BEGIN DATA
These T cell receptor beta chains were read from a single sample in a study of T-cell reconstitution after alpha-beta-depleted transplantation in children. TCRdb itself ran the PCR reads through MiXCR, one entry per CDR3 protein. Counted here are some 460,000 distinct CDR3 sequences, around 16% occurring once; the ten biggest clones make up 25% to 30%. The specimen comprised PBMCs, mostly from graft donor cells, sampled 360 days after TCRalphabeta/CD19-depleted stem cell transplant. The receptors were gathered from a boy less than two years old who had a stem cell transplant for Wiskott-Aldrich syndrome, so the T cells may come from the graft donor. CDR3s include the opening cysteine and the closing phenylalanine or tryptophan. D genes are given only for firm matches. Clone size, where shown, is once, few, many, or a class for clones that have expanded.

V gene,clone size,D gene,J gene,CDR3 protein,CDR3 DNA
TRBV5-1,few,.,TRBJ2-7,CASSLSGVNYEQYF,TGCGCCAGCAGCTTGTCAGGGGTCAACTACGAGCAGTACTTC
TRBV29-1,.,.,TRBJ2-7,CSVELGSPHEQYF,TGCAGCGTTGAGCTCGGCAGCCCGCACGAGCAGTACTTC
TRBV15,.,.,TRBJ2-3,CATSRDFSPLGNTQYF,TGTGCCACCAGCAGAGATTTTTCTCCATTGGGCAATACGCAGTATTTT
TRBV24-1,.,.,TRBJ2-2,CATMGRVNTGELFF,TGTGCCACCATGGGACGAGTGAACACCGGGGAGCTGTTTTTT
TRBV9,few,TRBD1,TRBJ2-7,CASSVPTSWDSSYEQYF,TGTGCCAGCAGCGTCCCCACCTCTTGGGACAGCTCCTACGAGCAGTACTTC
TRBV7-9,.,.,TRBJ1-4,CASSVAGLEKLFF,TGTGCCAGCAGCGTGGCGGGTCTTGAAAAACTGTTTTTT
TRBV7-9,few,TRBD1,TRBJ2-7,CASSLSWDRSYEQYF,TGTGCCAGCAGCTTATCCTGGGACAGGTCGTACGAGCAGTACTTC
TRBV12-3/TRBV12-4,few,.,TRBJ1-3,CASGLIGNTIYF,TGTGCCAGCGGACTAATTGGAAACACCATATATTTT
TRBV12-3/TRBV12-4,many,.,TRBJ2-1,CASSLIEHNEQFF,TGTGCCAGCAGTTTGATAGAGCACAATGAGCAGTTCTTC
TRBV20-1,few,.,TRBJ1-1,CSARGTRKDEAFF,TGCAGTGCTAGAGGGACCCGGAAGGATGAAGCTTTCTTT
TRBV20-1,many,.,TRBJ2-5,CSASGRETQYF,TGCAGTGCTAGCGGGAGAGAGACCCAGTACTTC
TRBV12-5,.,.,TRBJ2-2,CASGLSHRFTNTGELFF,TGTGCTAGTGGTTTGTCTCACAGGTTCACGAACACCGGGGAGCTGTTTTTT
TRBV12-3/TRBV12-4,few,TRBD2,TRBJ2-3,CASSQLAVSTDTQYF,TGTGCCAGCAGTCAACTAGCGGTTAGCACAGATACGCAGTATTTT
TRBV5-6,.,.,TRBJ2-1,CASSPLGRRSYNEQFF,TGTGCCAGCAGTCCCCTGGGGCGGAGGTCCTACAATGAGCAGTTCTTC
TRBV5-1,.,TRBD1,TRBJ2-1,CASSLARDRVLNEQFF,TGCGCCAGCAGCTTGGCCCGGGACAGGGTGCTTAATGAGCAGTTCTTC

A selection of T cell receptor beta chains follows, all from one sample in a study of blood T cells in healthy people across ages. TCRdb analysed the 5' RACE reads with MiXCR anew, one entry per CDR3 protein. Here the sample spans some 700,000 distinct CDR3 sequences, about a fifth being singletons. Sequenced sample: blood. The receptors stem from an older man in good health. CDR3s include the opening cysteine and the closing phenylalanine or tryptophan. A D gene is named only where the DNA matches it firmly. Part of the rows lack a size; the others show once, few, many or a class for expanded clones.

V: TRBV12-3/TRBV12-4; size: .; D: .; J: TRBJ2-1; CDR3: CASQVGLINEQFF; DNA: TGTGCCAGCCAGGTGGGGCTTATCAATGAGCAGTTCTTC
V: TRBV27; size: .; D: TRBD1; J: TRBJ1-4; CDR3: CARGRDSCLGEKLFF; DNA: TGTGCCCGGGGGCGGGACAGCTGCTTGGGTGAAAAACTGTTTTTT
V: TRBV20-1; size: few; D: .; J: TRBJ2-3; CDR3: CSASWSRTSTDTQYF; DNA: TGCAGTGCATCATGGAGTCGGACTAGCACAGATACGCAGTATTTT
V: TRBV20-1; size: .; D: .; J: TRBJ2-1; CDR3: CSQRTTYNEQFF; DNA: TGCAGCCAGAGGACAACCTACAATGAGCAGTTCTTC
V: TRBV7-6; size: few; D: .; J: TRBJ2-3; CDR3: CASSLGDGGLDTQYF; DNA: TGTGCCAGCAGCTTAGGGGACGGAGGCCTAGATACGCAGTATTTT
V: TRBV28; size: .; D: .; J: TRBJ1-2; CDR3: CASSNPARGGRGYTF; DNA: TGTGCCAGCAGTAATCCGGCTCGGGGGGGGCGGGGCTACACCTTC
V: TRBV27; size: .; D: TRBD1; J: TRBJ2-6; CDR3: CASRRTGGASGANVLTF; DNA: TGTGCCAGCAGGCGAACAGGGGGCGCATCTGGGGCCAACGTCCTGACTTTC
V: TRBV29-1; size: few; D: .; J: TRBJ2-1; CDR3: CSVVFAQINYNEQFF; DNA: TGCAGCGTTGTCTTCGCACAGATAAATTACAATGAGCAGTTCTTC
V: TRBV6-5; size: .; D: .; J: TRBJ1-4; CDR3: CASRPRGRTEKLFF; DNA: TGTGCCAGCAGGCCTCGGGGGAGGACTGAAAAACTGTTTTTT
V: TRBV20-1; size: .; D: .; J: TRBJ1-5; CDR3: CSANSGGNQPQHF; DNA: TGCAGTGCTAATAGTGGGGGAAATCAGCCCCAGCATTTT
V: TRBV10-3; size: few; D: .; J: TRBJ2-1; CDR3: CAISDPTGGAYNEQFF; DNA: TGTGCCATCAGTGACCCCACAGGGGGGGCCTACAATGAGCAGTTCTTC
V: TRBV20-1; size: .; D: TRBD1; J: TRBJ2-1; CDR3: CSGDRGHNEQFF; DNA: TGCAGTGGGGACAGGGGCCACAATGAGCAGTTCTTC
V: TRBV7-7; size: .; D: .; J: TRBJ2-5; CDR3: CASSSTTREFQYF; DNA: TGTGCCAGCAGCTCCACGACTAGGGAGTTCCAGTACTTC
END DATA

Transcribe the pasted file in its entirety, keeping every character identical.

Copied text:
These T cell receptor beta chains were read from a single sample in a study of T-cell reconstitution after alpha-beta-depleted transplantation in children. TCRdb itself ran the PCR reads through MiXCR, one entry per CDR3 protein. Counted here are some 460,000 distinct CDR3 sequences, around 16% occurring once; the ten biggest clones make up 25% to 30%. The specimen comprised PBMCs, mostly from graft donor cells, sampled 360 days after TCRalphabeta/CD19-depleted stem cell transplant. The receptors were gathered from a boy less than two years old who had a stem cell transplant for Wiskott-Aldrich syndrome, so the T cells may come from the graft donor. CDR3s include the opening cysteine and the closing phenylalanine or tryptophan. D genes are given only for firm matches. Clone size, where shown, is once, few, many, or a class for clones that have expanded.

V gene,clone size,D gene,J gene,CDR3 protein,CDR3 DNA
TRBV5-1,few,.,TRBJ2-7,CASSLSGVNYEQYF,TGCGCCAGCAGCTTGTCAGGGGTCAACTACGAGCAGTACTTC
TRBV29-1,.,.,TRBJ2-7,CSVELGSPHEQYF,TGCAGCGTTGAGCTCGGCAGCCCGCACGAGCAGTACTTC
TRBV15,.,.,TRBJ2-3,CATSRDFSPLGNTQYF,TGTGCCACCAGCAGAGATTTTTCTCCATTGGGCAATACGCAGTATTTT
TRBV24-1,.,.,TRBJ2-2,CATMGRVNTGELFF,TGTGCCACCATGGGACGAGTGAACACCGGGGAGCTGTTTTTT
TRBV9,few,TRBD1,TRBJ2-7,CASSVPTSWDSSYEQYF,TGTGCCAGCAGCGTCCCCACCTCTTGGGACAGCTCCTACGAGCAGTACTTC
TRBV7-9,.,.,TRBJ1-4,CASSVAGLEKLFF,TGTGCCAGCAGCGTGGCGGGTCTTGAAAAACTGTTTTTT
TRBV7-9,few,TRBD1,TRBJ2-7,CASSLSWDRSYEQYF,TGTGCCAGCAGCTTATCCTGGGACAGGTCGTACGAGCAGTACTTC
TRBV12-3/TRBV12-4,few,.,TRBJ1-3,CASGLIGNTIYF,TGTGCCAGCGGACTAATTGGAAACACCATATATTTT
TRBV12-3/TRBV12-4,many,.,TRBJ2-1,CASSLIEHNEQFF,TGTGCCAGCAGTTTGATAGAGCACAATGAGCAGTTCTTC
TRBV20-1,few,.,TRBJ1-1,CSARGTRKDEAFF,TGCAGTGCTAGAGGGACCCGGAAGGATGAAGCTTTCTTT
TRBV20-1,many,.,TRBJ2-5,CSASGRETQYF,TGCAGTGCTAGCGGGAGAGAGACCCAGTACTTC
TRBV12-5,.,.,TRBJ2-2,CASGLSHRFTNTGELFF,TGTGCTAGTGGTTTGTCTCACAGGTTCACGAACACCGGGGAGCTGTTTTTT
TRBV12-3/TRBV12-4,few,TRBD2,TRBJ2-3,CASSQLAVSTDTQYF,TGTGCCAGCAGTCAACTAGCGGTTAGCACAGATACGCAGTATTTT
TRBV5-6,.,.,TRBJ2-1,CASSPLGRRSYNEQFF,TGTGCCAGCAGTCCCCTGGGGCGGAGGTCCTACAATGAGCAGTTCTTC
TRBV5-1,.,TRBD1,TRBJ2-1,CASSLARDRVLNEQFF,TGCGCCAGCAGCTTGGCCCGGGACAGGGTGCTTAATGAGCAGTTCTTC

A selection of T cell receptor beta chains follows, all from one sample in a study of blood T cells in healthy people across ages. TCRdb analysed the 5' RACE reads with MiXCR anew, one entry per CDR3 protein. Here the sample spans some 700,000 distinct CDR3 sequences, about a fifth being singletons. Sequenced sample: blood. The receptors stem from an older man in good health. CDR3s include the opening cysteine and the closing phenylalanine or tryptophan. A D gene is named only where the DNA matches it firmly. Part of the rows lack a size; the others show once, few, many or a class for expanded clones.

V: TRBV12-3/TRBV12-4; size: .; D: .; J: TRBJ2-1; CDR3: CASQVGLINEQFF; DNA: TGTGCCAGCCAGGTGGGGCTTATCAATGAGCAGTTCTTC
V: TRBV27; size: .; D: TRBD1; J: TRBJ1-4; CDR3: CARGRDSCLGEKLFF; DNA: TGTGCCCGGGGGCGGGACAGCTGCTTGGGTGAAAAACTGTTTTTT
V: TRBV20-1; size: few; D: .; J: TRBJ2-3; CDR3: CSASWSRTSTDTQYF; DNA: TGCAGTGCATCATGGAGTCGGACTAGCACAGATACGCAGTATTTT
V: TRBV20-1; size: .; D: .; J: TRBJ2-1; CDR3: CSQRTTYNEQFF; DNA: TGCAGCCAGAGGACAACCTACAATGAGCAGTTCTTC
V: TRBV7-6; size: few; D: .; J: TRBJ2-3; CDR3: CASSLGDGGLDTQYF; DNA: TGTGCCAGCAGCTTAGGGGACGGAGGCCTAGATACGCAGTATTTT
V: TRBV28; size: .; D: .; J: TRBJ1-2; CDR3: CASSNPARGGRGYTF; DNA: TGTGCCAGCAGTAATCCGGCTCGGGGGGGGCGGGGCTACACCTTC
V: TRBV27; size: .; D: TRBD1; J: TRBJ2-6; CDR3: CASRRTGGASGANVLTF; DNA: TGTGCCAGCAGGCGAACAGGGGGCGCATCTGGGGCCAACGTCCTGACTTTC
V: TRBV29-1; size: few; D: .; J: TRBJ2-1; CDR3: CSVVFAQINYNEQFF; DNA: TGCAGCGTTGTCTTCGCACAGATAAATTACAATGAGCAGTTCTTC
V: TRBV6-5; size: .; D: .; J: TRBJ1-4; CDR3: CASRPRGRTEKLFF; DNA: TGTGCCAGCAGGCCTCGGGGGAGGACTGAAAAACTGTTTTTT
V: TRBV20-1; size: .; D: .; J: TRBJ1-5; CDR3: CSANSGGNQPQHF; DNA: TGCAGTGCTAATAGTGGGGGAAATCAGCCCCAGCATTTT
V: TRBV10-3; size: few; D: .; J: TRBJ2-1; CDR3: CAISDPTGGAYNEQFF; DNA: TGTGCCATCAGTGACCCCACAGGGGGGGCCTACAATGAGCAGTTCTTC
V: TRBV20-1; size: .; D: TRBD1; J: TRBJ2-1; CDR3: CSGDRGHNEQFF; DNA: TGCAGTGGGGACAGGGGCCACAATGAGCAGTTCTTC
V: TRBV7-7; size: .; D: .; J: TRBJ2-5; CDR3: CASSSTTREFQYF; DNA: TGTGCCAGCAGCTCCACGACTAGGGAGTTCCAGTACTTC